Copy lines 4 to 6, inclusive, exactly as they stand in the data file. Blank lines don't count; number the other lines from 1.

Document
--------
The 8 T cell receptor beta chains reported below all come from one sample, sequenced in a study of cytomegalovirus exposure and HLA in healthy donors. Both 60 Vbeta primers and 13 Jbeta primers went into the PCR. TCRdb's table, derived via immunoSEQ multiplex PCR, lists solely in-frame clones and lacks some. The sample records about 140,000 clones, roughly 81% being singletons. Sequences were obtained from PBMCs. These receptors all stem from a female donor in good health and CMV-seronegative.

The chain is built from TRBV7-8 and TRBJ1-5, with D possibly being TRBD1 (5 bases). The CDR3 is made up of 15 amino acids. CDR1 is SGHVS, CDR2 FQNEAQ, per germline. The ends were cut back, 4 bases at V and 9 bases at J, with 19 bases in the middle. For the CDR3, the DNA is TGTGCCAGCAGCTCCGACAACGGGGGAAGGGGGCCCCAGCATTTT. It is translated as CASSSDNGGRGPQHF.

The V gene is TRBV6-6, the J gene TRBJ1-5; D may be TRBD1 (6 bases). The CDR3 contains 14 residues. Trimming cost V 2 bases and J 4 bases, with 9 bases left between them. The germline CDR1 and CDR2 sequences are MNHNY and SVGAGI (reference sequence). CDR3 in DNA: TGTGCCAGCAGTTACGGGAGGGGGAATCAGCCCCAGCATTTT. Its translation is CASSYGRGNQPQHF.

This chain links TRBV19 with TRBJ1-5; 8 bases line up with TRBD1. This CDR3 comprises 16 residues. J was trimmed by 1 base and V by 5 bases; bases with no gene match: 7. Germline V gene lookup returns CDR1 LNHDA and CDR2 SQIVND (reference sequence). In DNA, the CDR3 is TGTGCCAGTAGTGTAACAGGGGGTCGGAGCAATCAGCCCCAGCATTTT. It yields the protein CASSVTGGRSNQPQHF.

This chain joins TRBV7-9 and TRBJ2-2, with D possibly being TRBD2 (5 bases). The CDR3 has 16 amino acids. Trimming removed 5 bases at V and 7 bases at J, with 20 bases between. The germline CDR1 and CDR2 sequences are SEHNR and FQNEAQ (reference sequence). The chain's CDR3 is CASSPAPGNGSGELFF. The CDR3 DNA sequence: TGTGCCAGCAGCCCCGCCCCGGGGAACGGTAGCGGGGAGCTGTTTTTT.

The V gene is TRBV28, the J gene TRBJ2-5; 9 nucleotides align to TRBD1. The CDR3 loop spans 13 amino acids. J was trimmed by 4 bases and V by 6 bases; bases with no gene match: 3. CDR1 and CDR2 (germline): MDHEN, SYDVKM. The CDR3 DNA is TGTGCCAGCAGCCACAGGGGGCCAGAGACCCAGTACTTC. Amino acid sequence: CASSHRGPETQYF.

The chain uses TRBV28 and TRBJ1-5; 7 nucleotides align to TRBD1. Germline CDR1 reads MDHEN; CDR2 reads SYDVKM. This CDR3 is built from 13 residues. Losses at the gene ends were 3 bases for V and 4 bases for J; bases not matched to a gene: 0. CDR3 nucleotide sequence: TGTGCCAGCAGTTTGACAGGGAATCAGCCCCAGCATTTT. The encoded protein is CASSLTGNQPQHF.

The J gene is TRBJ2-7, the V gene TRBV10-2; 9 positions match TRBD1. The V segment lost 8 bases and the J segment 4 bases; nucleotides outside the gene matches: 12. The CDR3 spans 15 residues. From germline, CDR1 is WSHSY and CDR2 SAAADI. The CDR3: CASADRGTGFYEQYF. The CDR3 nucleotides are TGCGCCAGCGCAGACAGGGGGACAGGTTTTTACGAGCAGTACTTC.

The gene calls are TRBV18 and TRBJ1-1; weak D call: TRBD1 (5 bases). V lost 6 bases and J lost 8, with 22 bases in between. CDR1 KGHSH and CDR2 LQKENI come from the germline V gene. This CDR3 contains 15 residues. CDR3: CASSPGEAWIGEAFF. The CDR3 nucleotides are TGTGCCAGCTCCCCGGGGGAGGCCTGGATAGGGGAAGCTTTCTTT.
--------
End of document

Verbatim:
This chain links TRBV19 with TRBJ1-5; 8 bases line up with TRBD1. This CDR3 comprises 16 residues. J was trimmed by 1 base and V by 5 bases; bases with no gene match: 7. Germline V gene lookup returns CDR1 LNHDA and CDR2 SQIVND (reference sequence). In DNA, the CDR3 is TGTGCCAGTAGTGTAACAGGGGGTCGGAGCAATCAGCCCCAGCATTTT. It yields the protein CASSVTGGRSNQPQHF.

This chain joins TRBV7-9 and TRBJ2-2, with D possibly being TRBD2 (5 bases). The CDR3 has 16 amino acids. Trimming removed 5 bases at V and 7 bases at J, with 20 bases between. The germline CDR1 and CDR2 sequences are SEHNR and FQNEAQ (reference sequence). The chain's CDR3 is CASSPAPGNGSGELFF. The CDR3 DNA sequence: TGTGCCAGCAGCCCCGCCCCGGGGAACGGTAGCGGGGAGCTGTTTTTT.

The V gene is TRBV28, the J gene TRBJ2-5; 9 nucleotides align to TRBD1. The CDR3 loop spans 13 amino acids. J was trimmed by 4 bases and V by 6 bases; bases with no gene match: 3. CDR1 and CDR2 (germline): MDHEN, SYDVKM. The CDR3 DNA is TGTGCCAGCAGCCACAGGGGGCCAGAGACCCAGTACTTC. Amino acid sequence: CASSHRGPETQYF.